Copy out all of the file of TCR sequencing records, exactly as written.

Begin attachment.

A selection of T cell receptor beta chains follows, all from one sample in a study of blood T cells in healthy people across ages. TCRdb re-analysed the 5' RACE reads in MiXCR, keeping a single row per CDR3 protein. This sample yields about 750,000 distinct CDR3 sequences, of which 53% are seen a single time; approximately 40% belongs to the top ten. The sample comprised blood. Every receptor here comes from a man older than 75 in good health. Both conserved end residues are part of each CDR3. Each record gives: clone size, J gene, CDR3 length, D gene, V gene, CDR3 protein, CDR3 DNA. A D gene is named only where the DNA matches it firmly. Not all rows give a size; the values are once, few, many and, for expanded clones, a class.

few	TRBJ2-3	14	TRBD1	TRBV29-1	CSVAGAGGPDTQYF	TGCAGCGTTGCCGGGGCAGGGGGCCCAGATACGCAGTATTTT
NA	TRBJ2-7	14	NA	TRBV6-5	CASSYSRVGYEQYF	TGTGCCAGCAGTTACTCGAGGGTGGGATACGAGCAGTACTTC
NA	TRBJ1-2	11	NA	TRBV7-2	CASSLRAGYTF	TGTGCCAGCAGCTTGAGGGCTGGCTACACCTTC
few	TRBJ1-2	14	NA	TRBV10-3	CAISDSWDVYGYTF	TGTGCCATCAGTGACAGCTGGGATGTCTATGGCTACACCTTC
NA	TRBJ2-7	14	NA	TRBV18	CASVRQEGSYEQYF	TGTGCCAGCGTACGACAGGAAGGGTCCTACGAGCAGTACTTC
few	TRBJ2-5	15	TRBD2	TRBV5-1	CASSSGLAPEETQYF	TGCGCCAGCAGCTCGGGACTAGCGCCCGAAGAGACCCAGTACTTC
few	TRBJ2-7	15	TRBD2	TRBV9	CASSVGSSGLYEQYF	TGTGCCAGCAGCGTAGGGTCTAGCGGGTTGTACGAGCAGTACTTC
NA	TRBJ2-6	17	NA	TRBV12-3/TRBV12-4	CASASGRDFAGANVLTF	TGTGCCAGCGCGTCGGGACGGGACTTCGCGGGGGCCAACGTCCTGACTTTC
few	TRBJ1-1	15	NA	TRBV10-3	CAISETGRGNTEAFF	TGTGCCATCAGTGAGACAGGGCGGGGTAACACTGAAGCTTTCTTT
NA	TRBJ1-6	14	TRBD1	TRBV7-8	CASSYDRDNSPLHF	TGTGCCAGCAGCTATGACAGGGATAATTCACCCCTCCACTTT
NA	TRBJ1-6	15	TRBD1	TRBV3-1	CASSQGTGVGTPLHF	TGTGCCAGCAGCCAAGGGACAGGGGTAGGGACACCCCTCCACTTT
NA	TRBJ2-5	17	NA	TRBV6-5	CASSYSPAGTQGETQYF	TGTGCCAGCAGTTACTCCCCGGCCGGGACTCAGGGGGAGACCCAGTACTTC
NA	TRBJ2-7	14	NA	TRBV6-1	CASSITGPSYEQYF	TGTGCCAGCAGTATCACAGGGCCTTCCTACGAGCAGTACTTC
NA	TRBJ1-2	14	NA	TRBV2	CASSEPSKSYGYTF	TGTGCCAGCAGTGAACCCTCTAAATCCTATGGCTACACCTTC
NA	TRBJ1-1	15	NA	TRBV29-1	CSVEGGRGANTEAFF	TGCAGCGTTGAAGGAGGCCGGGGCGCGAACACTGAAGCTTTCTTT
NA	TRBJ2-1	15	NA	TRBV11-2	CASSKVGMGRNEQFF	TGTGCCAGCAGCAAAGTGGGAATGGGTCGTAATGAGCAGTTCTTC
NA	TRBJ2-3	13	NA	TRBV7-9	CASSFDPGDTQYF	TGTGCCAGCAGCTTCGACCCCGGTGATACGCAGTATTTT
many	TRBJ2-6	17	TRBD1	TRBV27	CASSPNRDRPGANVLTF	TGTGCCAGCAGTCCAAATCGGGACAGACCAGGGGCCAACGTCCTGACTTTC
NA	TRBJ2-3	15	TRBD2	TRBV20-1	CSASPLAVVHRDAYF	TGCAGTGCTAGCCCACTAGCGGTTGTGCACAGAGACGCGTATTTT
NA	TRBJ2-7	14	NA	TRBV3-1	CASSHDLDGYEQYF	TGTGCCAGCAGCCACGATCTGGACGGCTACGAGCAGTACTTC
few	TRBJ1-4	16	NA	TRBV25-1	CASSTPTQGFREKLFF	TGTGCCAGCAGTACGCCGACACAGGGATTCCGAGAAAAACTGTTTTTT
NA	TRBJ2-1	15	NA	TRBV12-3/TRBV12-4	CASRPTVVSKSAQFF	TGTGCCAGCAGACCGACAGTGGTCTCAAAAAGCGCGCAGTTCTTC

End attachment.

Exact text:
A selection of T cell receptor beta chains follows, all from one sample in a study of blood T cells in healthy people across ages. TCRdb re-analysed the 5' RACE reads in MiXCR, keeping a single row per CDR3 protein. This sample yields about 750,000 distinct CDR3 sequences, of which 53% are seen a single time; approximately 40% belongs to the top ten. The sample comprised blood. Every receptor here comes from a man older than 75 in good health. Both conserved end residues are part of each CDR3. Each record gives: clone size, J gene, CDR3 length, D gene, V gene, CDR3 protein, CDR3 DNA. A D gene is named only where the DNA matches it firmly. Not all rows give a size; the values are once, few, many and, for expanded clones, a class.

few	TRBJ2-3	14	TRBD1	TRBV29-1	CSVAGAGGPDTQYF	TGCAGCGTTGCCGGGGCAGGGGGCCCAGATACGCAGTATTTT
NA	TRBJ2-7	14	NA	TRBV6-5	CASSYSRVGYEQYF	TGTGCCAGCAGTTACTCGAGGGTGGGATACGAGCAGTACTTC
NA	TRBJ1-2	11	NA	TRBV7-2	CASSLRAGYTF	TGTGCCAGCAGCTTGAGGGCTGGCTACACCTTC
few	TRBJ1-2	14	NA	TRBV10-3	CAISDSWDVYGYTF	TGTGCCATCAGTGACAGCTGGGATGTCTATGGCTACACCTTC
NA	TRBJ2-7	14	NA	TRBV18	CASVRQEGSYEQYF	TGTGCCAGCGTACGACAGGAAGGGTCCTACGAGCAGTACTTC
few	TRBJ2-5	15	TRBD2	TRBV5-1	CASSSGLAPEETQYF	TGCGCCAGCAGCTCGGGACTAGCGCCCGAAGAGACCCAGTACTTC
few	TRBJ2-7	15	TRBD2	TRBV9	CASSVGSSGLYEQYF	TGTGCCAGCAGCGTAGGGTCTAGCGGGTTGTACGAGCAGTACTTC
NA	TRBJ2-6	17	NA	TRBV12-3/TRBV12-4	CASASGRDFAGANVLTF	TGTGCCAGCGCGTCGGGACGGGACTTCGCGGGGGCCAACGTCCTGACTTTC
few	TRBJ1-1	15	NA	TRBV10-3	CAISETGRGNTEAFF	TGTGCCATCAGTGAGACAGGGCGGGGTAACACTGAAGCTTTCTTT
NA	TRBJ1-6	14	TRBD1	TRBV7-8	CASSYDRDNSPLHF	TGTGCCAGCAGCTATGACAGGGATAATTCACCCCTCCACTTT
NA	TRBJ1-6	15	TRBD1	TRBV3-1	CASSQGTGVGTPLHF	TGTGCCAGCAGCCAAGGGACAGGGGTAGGGACACCCCTCCACTTT
NA	TRBJ2-5	17	NA	TRBV6-5	CASSYSPAGTQGETQYF	TGTGCCAGCAGTTACTCCCCGGCCGGGACTCAGGGGGAGACCCAGTACTTC
NA	TRBJ2-7	14	NA	TRBV6-1	CASSITGPSYEQYF	TGTGCCAGCAGTATCACAGGGCCTTCCTACGAGCAGTACTTC
NA	TRBJ1-2	14	NA	TRBV2	CASSEPSKSYGYTF	TGTGCCAGCAGTGAACCCTCTAAATCCTATGGCTACACCTTC
NA	TRBJ1-1	15	NA	TRBV29-1	CSVEGGRGANTEAFF	TGCAGCGTTGAAGGAGGCCGGGGCGCGAACACTGAAGCTTTCTTT
NA	TRBJ2-1	15	NA	TRBV11-2	CASSKVGMGRNEQFF	TGTGCCAGCAGCAAAGTGGGAATGGGTCGTAATGAGCAGTTCTTC
NA	TRBJ2-3	13	NA	TRBV7-9	CASSFDPGDTQYF	TGTGCCAGCAGCTTCGACCCCGGTGATACGCAGTATTTT
many	TRBJ2-6	17	TRBD1	TRBV27	CASSPNRDRPGANVLTF	TGTGCCAGCAGTCCAAATCGGGACAGACCAGGGGCCAACGTCCTGACTTTC
NA	TRBJ2-3	15	TRBD2	TRBV20-1	CSASPLAVVHRDAYF	TGCAGTGCTAGCCCACTAGCGGTTGTGCACAGAGACGCGTATTTT
NA	TRBJ2-7	14	NA	TRBV3-1	CASSHDLDGYEQYF	TGTGCCAGCAGCCACGATCTGGACGGCTACGAGCAGTACTTC
few	TRBJ1-4	16	NA	TRBV25-1	CASSTPTQGFREKLFF	TGTGCCAGCAGTACGCCGACACAGGGATTCCGAGAAAAACTGTTTTTT
NA	TRBJ2-1	15	NA	TRBV12-3/TRBV12-4	CASRPTVVSKSAQFF	TGTGCCAGCAGACCGACAGTGGTCTCAAAAAGCGCGCAGTTCTTC